The Electoral System
13 July 2021
Direct democracy, federalism and a unique political system of directly elected members of the executive (government) in the canton and the municipality are the basis of the country’s political stability.
On all three levels, municipality, canton and federal government (Bund/Fédération), the principle of collegiality applies: the government speaks with one voice.
The government can never be dismissed by parliament; on the other hand, the government cannot call early elections or dissolve parliament.
The Konkordanzsystem and the Zauberformel of the national government mean, in short, that the seven members are appointed based on a fixed distribution of seats per party.
It reflects the political balance of power over a more extended period. A major electoral victory of a new party never leads immediately to a seat in the government. First, this party has to prove its stability and sustainability.
The seven seats are distributed among the four largest parties: 2-2-2-1, with one sometimes losing at the expense of the other. However, the parliament ultimately chooses the individuals.
The electoral system
Equally crucial for political stability, however, is the electoral system. Switzerland has two parallel systems: the Majorzsystem or absolute majority of votes per candidate or the Proporzsystem or proportional representation based on the number of votes obtained by a party.
The representation of the people in the parliaments of the municipality, canton or the National Council is, in most cases (not all, see below) elected based on the proportional representation of the number of votes obtained by each party.
However, the senate (Ständerat/ Conseil des États) is elected per canton on the basis of the Majorzsystem. There are two seats per canton, only Basel-Stadt, Basel-Landschaft, Obwalden, Nidwalden, Appenzell Innerrhoden and Appenzell Ausserrhoden have one seat (total 46 seats).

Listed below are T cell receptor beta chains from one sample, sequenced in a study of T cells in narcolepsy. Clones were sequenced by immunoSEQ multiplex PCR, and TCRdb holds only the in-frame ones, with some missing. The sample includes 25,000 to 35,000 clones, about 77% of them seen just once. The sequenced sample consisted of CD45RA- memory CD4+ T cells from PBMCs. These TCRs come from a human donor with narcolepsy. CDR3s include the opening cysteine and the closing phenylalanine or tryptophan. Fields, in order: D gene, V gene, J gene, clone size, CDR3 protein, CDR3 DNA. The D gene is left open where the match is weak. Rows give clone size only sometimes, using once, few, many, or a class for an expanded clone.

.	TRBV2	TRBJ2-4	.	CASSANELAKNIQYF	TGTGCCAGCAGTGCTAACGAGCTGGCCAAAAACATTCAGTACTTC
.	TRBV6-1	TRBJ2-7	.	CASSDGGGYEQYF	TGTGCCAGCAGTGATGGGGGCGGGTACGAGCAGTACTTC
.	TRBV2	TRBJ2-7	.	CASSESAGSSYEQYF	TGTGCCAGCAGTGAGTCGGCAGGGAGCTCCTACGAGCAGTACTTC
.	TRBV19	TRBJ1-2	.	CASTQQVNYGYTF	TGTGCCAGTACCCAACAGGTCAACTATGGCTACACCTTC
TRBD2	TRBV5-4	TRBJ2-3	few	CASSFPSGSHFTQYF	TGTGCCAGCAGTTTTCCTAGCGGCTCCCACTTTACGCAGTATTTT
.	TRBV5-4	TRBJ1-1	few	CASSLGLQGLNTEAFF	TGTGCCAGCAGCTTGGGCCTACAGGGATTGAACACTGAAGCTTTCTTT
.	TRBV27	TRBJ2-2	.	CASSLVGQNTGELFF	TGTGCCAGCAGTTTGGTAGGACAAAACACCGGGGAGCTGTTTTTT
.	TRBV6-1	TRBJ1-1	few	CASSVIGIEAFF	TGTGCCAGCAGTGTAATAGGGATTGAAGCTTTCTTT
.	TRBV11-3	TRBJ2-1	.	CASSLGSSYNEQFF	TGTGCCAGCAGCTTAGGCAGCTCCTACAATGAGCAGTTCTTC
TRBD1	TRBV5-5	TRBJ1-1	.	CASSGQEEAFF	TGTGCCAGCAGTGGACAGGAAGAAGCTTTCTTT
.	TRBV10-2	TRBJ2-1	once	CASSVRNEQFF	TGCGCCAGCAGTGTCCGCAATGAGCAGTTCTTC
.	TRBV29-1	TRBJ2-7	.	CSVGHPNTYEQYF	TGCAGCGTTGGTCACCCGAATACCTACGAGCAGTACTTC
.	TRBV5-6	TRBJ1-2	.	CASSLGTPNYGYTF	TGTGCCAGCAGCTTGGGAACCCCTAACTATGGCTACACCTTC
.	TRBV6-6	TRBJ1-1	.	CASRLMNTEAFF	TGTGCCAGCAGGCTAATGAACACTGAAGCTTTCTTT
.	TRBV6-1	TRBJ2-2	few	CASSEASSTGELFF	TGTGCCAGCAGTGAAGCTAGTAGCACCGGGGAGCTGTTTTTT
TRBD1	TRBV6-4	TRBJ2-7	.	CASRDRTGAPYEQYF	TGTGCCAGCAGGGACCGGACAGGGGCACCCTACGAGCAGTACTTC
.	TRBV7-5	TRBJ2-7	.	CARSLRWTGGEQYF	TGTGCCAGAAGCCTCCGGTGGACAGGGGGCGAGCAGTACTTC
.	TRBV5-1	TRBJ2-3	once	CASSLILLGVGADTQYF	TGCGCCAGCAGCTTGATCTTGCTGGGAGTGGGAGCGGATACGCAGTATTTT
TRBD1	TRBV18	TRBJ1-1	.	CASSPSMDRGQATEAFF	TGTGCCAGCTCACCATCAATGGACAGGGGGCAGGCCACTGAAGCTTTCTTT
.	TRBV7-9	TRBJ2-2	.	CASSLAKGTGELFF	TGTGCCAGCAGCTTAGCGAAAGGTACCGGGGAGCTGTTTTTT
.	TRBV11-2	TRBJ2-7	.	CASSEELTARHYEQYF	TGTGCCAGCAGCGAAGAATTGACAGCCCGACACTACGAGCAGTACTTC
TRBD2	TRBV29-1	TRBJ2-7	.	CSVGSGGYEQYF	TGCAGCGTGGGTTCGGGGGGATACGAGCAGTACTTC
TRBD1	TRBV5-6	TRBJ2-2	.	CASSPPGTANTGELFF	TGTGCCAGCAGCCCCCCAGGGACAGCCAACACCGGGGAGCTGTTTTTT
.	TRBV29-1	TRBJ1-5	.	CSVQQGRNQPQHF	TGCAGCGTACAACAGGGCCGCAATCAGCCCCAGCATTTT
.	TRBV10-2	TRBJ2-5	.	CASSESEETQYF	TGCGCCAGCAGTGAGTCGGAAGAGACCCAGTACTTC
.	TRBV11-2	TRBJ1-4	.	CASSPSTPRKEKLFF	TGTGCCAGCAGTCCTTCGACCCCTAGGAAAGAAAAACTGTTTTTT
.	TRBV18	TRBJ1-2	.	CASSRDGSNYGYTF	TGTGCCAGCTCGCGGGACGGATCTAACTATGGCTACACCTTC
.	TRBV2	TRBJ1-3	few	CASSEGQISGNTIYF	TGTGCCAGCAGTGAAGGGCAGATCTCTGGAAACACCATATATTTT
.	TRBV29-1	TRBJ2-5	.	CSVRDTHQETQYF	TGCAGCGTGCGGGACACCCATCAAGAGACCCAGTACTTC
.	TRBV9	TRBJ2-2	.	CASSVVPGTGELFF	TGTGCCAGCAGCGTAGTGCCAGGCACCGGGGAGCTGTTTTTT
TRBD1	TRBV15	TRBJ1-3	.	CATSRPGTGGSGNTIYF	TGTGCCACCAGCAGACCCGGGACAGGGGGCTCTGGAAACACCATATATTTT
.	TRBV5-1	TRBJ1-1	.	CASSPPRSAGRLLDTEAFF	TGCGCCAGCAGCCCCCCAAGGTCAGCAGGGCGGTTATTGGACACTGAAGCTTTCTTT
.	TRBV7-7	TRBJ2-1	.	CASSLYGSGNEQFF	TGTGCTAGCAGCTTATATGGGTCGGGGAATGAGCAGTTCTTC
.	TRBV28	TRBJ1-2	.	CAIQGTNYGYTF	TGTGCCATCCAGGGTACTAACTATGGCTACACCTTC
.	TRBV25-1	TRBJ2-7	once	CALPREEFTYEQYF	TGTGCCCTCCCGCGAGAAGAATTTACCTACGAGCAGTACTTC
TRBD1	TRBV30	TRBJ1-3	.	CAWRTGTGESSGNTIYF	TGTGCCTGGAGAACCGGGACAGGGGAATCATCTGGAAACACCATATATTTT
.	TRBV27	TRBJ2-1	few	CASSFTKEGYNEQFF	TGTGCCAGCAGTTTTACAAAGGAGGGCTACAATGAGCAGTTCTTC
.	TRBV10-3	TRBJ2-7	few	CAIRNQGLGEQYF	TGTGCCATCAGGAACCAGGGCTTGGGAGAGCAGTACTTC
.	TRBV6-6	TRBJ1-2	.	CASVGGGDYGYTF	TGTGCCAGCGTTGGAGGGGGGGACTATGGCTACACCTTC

The governments of the municipalities and cantons (usually 5-7 members) are directly elected based on the Majorzsystem. It is unique in Europe and perhaps in the world.
Proportional representation focuses on parties. The political profile is more substantial. Smaller parties have a better chance to win seats.
The political profiling is less intense in an absolute majority choice between candidates (not parties). These individuals (who are members of a party) present themselves directly to the voters. They cannot hide behind the party. The bond between voter and candidate is much stronger.
In the Majorzsystem, majorities are not easy to achieve with pure ideology. One has to be moderate to attract voters from the centre. After all, it is about the absolute majority. It implies a willingness to compromise.
Guaranteeing the political centre is the main advantage of this system. It also prevents fragmentation into numerous small parties, and it gives governments stability.
The electoral system means that the parliaments are elected by a proportional representation of the votes. The governments are chosen by an absolute majority for candidates. The governments of the communes and cantons have close links with the voters.
The cantons organise the elections to the Senate (national level, the cantonal Parliament and Government. They must comply with Art. 51-1 BV: direct democratic elections.
The government’s election (5 or 7 members) of the 2 (or 1) members of the senate per canton takes place in districts. The canton is divided into constituencies.
The proportional system applies when choosing the parliaments. However, a number of cantons, including Schwyz, Graubunden, Appenzell Ausserrhoden and Appenzell Innerhoden have constituencies with a Majorzsystem.
The Supreme Court (Bundesgericht/Conseil fédéral) has ruled that this can be detrimental to democracy in some cases. Article 51-1 Federal Constitution states that the condition of democratic elections has not been fulfilled.
Every vote has the same value and must therefore count in parliament. For this reason, the Supreme Court ruled on 26 September 2014 (Appenzell Ausserrhoden) and 26 September 2019 (Graubünden) that the Majorzsystem in some constituencies does not sufficiently represent the voters.
A Majorzsystem in a constituency is possible, but only under certain conditions (e.g. few inhabitants, less importance of political parties). For this reason, Graubünden is adopting a new system for the 2022 parliamentary elections. The adjusted system was approved in a referendum on 13 June.
The system of proportionality gives every citizen a vote that counts. It is the purpose of a representation of the people and by the people.
It is different for the government and the senate. The voter looks first at the person. The Majorzsystem is based on ‘that the best may win’. There is also a strong link between the voter and the politician.
The electoral system is a relatively well-functioning construct of direct choices for individuals for the government and through parties for the parliament.
Source: U. Häfelin, W. Haller, H. Keller, D. Thurnherr, Schweizerisches Bundesstaatsrecht, Basel 2020); A. Auer, Staatsrecht der schweizerischen Kantone, Bern, 2016).